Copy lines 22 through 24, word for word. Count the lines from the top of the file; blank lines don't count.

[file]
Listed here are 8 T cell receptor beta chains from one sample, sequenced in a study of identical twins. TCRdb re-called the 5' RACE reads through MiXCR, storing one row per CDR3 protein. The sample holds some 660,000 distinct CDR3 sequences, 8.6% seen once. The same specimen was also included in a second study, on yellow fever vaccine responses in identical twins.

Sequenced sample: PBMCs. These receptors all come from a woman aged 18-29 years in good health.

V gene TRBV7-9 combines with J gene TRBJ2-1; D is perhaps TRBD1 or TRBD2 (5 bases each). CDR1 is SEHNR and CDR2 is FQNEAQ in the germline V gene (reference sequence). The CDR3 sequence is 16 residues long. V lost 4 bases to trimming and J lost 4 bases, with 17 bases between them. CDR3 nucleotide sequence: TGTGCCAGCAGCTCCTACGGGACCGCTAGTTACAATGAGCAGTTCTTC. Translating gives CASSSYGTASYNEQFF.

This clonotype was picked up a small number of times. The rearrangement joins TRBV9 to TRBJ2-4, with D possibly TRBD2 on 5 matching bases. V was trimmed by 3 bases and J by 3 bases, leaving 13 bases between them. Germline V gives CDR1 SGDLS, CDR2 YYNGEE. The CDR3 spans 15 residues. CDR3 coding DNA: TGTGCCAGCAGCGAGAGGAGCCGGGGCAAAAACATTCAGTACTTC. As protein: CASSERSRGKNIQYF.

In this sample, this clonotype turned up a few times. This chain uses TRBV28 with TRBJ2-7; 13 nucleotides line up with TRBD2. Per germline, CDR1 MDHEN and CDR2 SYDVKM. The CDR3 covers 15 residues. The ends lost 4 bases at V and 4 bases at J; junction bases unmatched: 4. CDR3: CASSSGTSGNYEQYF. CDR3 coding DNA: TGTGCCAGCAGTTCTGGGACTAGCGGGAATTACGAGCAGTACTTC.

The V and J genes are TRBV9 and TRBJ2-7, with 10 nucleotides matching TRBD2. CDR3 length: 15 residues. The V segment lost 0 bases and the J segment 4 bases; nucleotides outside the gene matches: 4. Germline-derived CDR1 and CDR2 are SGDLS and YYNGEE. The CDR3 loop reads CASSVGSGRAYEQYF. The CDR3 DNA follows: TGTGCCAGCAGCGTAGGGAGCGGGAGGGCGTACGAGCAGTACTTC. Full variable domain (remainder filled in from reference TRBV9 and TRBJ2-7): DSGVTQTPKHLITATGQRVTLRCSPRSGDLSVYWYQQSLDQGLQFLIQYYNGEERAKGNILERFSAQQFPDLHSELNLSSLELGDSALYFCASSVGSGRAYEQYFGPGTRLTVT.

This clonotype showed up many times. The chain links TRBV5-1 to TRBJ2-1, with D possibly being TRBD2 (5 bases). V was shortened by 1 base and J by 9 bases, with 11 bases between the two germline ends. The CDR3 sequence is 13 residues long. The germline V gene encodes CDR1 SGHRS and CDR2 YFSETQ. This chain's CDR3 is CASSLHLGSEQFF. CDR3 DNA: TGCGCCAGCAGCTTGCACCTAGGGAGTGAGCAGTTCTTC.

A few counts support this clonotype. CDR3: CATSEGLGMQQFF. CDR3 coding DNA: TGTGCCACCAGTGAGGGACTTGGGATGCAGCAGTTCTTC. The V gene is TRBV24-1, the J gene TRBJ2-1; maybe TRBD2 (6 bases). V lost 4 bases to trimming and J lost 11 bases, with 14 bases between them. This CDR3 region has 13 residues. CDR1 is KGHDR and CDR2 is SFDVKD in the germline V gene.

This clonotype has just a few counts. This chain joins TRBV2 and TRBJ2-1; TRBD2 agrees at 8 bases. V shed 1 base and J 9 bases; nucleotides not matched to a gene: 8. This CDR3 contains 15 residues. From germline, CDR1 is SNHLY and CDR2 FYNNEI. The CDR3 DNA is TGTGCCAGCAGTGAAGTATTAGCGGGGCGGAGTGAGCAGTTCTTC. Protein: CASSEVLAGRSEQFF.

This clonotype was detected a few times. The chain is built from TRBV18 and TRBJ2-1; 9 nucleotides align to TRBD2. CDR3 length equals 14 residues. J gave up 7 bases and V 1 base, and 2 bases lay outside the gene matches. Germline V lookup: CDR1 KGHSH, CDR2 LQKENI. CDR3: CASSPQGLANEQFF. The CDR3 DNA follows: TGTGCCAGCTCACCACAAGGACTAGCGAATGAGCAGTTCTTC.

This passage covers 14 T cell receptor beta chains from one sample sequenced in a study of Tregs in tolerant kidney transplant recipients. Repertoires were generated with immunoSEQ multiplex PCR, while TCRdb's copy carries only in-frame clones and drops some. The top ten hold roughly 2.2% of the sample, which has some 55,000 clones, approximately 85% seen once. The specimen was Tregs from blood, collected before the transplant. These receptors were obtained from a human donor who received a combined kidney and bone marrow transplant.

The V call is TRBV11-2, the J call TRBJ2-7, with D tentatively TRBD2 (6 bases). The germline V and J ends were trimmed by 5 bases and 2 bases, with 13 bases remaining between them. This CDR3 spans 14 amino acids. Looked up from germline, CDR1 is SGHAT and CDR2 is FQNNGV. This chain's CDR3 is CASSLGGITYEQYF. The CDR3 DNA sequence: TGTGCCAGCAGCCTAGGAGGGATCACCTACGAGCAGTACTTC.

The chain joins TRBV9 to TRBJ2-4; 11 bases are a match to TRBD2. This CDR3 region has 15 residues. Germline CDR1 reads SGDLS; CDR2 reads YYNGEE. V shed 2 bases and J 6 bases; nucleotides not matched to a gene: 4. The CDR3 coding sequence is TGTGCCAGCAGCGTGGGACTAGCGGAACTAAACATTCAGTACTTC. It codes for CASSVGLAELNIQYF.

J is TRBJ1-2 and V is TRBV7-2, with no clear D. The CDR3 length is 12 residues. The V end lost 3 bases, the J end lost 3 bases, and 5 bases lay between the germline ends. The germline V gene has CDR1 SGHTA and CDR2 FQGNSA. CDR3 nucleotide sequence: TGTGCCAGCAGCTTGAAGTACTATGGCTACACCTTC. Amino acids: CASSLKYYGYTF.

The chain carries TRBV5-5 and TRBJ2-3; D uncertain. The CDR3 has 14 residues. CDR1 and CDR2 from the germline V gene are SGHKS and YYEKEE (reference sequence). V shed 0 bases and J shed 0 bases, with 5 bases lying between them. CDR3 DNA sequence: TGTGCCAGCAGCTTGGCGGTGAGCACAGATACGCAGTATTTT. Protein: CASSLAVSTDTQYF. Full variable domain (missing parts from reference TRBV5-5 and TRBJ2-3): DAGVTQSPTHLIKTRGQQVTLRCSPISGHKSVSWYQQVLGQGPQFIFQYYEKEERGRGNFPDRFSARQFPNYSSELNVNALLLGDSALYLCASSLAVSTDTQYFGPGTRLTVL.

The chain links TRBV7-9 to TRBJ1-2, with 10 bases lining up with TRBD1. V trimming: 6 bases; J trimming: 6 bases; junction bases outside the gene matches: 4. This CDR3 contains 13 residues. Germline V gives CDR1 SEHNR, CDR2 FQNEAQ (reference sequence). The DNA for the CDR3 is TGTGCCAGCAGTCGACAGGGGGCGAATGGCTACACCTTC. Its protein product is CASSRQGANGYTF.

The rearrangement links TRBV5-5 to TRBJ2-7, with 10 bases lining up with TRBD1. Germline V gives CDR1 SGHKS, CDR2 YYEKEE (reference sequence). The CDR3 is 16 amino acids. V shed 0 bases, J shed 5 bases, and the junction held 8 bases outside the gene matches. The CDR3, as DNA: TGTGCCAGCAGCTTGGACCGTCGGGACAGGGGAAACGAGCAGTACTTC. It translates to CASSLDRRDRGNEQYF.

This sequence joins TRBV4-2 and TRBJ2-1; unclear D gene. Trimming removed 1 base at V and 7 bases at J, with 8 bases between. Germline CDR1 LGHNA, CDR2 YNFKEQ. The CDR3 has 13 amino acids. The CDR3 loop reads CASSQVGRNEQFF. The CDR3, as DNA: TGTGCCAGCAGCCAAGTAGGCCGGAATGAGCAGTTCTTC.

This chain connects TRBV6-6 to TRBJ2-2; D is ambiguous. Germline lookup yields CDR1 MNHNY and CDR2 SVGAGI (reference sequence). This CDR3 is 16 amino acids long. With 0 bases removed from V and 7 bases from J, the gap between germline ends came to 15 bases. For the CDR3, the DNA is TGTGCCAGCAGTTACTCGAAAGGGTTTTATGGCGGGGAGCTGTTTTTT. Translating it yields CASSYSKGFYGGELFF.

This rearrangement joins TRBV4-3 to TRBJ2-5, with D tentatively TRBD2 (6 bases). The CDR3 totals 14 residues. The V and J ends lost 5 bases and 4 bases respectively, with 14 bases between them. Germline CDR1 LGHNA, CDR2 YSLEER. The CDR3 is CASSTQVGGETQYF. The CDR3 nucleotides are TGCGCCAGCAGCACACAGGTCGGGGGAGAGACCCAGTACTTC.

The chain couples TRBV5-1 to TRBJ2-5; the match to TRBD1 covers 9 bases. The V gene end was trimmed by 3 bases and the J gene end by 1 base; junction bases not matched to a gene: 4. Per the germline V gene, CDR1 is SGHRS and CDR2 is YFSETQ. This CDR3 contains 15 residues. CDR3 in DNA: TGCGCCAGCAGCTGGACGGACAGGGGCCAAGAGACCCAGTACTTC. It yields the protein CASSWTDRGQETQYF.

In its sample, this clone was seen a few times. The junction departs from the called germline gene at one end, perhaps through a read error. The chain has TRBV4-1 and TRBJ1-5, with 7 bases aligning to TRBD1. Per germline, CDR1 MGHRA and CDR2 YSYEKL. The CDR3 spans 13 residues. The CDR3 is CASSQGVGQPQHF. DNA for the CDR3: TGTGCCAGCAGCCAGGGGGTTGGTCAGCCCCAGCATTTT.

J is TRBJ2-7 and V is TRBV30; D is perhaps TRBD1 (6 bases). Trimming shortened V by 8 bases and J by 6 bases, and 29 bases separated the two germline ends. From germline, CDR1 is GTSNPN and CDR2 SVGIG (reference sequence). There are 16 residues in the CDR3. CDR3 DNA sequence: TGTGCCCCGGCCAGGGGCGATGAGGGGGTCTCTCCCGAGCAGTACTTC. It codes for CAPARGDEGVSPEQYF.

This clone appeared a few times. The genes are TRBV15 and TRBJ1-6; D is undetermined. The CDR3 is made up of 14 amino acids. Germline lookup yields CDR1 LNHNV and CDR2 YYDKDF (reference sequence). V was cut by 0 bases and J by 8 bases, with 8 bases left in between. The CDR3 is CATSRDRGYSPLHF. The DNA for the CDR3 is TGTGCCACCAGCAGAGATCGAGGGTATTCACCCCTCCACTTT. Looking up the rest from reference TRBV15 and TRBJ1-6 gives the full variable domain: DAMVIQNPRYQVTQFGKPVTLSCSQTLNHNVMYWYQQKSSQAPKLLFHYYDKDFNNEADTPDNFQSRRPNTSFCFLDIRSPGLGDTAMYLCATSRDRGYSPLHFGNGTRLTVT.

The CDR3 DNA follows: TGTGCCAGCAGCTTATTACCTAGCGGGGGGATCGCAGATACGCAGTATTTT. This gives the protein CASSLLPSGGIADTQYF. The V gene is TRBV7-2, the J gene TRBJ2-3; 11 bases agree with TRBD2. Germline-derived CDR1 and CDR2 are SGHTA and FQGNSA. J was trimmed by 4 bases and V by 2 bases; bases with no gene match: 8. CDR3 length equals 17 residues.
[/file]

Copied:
In its sample, this clone was seen a few times. The junction departs from the called germline gene at one end, perhaps through a read error. The chain has TRBV4-1 and TRBJ1-5, with 7 bases aligning to TRBD1. Per germline, CDR1 MGHRA and CDR2 YSYEKL. The CDR3 spans 13 residues. The CDR3 is CASSQGVGQPQHF. DNA for the CDR3: TGTGCCAGCAGCCAGGGGGTTGGTCAGCCCCAGCATTTT.

J is TRBJ2-7 and V is TRBV30; D is perhaps TRBD1 (6 bases). Trimming shortened V by 8 bases and J by 6 bases, and 29 bases separated the two germline ends. From germline, CDR1 is GTSNPN and CDR2 SVGIG (reference sequence). There are 16 residues in the CDR3. CDR3 DNA sequence: TGTGCCCCGGCCAGGGGCGATGAGGGGGTCTCTCCCGAGCAGTACTTC. It codes for CAPARGDEGVSPEQYF.

This clone appeared a few times. The genes are TRBV15 and TRBJ1-6; D is undetermined. The CDR3 is made up of 14 amino acids. Germline lookup yields CDR1 LNHNV and CDR2 YYDKDF (reference sequence). V was cut by 0 bases and J by 8 bases, with 8 bases left in between. The CDR3 is CATSRDRGYSPLHF. The DNA for the CDR3 is TGTGCCACCAGCAGAGATCGAGGGTATTCACCCCTCCACTTT. Looking up the rest from reference TRBV15 and TRBJ1-6 gives the full variable domain: DAMVIQNPRYQVTQFGKPVTLSCSQTLNHNVMYWYQQKSSQAPKLLFHYYDKDFNNEADTPDNFQSRRPNTSFCFLDIRSPGLGDTAMYLCATSRDRGYSPLHFGNGTRLTVT.